Shavuot is the festival that celebrates the giving and the receiving of Torah. The theological pillar of the festival is revelation. Revelation of the words of Torah and a revelation that continues to this very day when each day we have the opportunity to study, reflect, and meditate. Every time we study Torah, we can experience this revelation. At Pesach, we take to heart the injunction to see ourselves as if we were personally redeemed from Egypt, that we were one of the 600,000.
There is a beautiful teaching found in the mystical tradition of Judaism that lifts up the number 600,000 from the Exodus and brings to light an incredible point of personal and communal connection. The
states that there are 600,000 letters in the
each of which correspond to the 600,000 souls of the 12 tribes of the Jewish people at the time of the Exodus. Building on this teaching, the
writes that the soul of every Jew stems from one of the 600,000 letters in the Torah. The name "
" itself is an acronym for the words, "
Yesh Shishim Ribo Osiyot La-Torah
" ("there are 60 myriads (600,000) of letters in the Torah").
What an incredible idea to bring forward today. Each of us is to imagine that we were one of the 600,000 redeemed from Egypt. Each one of us is represented in the Torah by one of the 600,000 letters. Now before we get too far ahead of ourselves. We know that the exact number of the letters in a Sefer Torah is a little more than half of 600,000.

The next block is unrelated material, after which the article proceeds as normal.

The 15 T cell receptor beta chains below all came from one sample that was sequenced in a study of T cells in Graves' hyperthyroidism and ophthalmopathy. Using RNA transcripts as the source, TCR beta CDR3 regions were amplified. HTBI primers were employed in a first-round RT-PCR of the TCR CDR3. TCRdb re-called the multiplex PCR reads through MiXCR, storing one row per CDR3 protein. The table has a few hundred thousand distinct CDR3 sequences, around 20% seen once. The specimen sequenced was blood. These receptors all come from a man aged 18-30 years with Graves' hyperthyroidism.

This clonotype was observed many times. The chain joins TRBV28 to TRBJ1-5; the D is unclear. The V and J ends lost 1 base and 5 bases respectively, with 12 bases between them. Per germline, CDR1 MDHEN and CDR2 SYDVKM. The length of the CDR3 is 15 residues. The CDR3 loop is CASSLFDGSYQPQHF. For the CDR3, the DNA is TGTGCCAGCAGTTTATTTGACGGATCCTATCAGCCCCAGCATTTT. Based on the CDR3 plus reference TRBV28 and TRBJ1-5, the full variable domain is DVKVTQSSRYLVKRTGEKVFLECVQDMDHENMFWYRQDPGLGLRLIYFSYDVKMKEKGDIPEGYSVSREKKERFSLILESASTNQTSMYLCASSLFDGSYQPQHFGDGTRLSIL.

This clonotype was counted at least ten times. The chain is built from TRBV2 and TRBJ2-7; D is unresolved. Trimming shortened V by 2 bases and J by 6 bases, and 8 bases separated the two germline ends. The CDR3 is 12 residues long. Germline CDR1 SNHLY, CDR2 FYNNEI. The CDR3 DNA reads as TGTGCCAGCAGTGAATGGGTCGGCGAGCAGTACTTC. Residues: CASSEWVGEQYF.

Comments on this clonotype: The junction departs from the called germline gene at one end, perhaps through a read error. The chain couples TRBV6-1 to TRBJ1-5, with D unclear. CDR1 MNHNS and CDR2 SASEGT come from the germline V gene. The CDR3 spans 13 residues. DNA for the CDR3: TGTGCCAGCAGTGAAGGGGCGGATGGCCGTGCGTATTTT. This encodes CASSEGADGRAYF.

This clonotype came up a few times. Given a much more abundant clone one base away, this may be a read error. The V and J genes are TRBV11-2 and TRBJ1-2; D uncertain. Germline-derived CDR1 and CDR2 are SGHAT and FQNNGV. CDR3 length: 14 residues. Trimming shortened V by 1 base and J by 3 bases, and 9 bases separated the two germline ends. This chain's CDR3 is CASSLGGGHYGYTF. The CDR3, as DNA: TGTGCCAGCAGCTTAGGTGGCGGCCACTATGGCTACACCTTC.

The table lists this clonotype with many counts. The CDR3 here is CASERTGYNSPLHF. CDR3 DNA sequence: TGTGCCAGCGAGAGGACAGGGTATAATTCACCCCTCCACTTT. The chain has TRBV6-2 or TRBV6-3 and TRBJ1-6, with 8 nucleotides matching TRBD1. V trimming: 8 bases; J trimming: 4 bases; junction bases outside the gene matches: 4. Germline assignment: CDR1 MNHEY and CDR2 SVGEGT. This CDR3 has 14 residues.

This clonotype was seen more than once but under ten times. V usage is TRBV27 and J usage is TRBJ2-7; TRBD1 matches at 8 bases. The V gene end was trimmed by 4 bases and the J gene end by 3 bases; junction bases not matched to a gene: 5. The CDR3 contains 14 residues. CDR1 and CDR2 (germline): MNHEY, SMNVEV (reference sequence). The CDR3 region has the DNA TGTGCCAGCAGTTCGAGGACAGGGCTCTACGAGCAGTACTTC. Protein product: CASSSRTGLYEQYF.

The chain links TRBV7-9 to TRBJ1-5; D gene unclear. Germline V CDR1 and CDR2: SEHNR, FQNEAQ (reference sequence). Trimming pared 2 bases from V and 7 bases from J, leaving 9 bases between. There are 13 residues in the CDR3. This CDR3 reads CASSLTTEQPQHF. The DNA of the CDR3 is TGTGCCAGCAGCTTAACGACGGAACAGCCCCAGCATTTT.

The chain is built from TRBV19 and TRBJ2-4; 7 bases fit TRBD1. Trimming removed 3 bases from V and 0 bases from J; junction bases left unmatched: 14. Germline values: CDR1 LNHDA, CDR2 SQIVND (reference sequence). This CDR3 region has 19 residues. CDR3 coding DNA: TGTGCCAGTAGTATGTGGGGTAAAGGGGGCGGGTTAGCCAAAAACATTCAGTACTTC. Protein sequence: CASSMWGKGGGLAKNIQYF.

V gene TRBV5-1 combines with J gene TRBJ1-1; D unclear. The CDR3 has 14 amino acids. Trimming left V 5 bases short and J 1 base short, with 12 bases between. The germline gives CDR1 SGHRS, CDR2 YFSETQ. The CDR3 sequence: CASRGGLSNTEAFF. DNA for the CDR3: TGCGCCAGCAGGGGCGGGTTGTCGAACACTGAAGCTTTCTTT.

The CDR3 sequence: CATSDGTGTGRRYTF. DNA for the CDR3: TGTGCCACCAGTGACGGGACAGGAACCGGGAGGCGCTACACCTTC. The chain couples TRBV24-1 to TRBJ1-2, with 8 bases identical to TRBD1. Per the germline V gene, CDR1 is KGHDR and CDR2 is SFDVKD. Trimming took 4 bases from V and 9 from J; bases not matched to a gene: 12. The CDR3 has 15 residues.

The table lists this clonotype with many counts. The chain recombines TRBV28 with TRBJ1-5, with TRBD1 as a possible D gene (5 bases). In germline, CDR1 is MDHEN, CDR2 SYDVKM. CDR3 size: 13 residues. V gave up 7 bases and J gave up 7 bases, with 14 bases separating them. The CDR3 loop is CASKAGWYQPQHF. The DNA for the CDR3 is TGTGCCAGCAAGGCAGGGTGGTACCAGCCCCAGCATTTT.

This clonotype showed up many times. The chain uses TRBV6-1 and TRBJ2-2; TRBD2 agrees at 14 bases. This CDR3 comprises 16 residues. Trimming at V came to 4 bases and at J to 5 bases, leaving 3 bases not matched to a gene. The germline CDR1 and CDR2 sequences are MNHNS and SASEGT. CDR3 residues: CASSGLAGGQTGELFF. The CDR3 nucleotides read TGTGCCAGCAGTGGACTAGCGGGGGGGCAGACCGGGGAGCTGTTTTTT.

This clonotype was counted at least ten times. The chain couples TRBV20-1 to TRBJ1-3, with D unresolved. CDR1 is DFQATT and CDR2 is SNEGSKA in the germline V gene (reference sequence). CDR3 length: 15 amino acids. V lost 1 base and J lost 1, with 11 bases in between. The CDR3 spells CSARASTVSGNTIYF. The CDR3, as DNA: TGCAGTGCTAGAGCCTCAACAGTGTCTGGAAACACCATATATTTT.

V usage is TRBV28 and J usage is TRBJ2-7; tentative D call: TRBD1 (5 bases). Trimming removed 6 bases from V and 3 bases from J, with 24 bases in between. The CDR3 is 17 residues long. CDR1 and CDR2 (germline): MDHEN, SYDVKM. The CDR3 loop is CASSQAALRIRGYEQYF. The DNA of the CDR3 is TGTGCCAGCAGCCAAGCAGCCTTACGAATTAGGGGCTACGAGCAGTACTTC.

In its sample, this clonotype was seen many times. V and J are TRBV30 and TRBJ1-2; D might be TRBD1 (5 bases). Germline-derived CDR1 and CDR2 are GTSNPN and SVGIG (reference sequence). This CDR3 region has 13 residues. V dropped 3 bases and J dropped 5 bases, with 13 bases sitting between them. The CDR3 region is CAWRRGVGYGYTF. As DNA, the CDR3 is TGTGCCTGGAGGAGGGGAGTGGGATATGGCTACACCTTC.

For our sages of blessed memory this is not a challenge but an opportunity to derive even more meaning. In the Jerusalem Talmud, Rabbi Pinchas taught-in the name of Rabbi Shimon ben Lakish-the Torah which the Holy Blessed One gave to Moses was white fire inscribed with black fire; fire mixed with fire, cleaved from fire and given from/by fire, as it is written: "From God's right a fiery law to them."
Rav Abraham Isaac Kook, wrote, "When we think about a Torah scroll, we usually only consider the letters themselves, written in black ink. Yet, the Talmud rules that every letter in a Torah scroll must be completely surrounded by parchment…the white parchment around the letters is an integral part of the Torah; without it, the Torah scroll is disqualified." So, too, are each and every one of us an integral part of Torah and a part of the community of Israel. May our celebration of Shavuot connect us more deeply to Torah as we see ourselves written within and our souls intertwined with one another.
Rabbi Paul F. Cohen, D.Min., D.D. is Senior Rabbi of Temple Jeremiah in Northfield.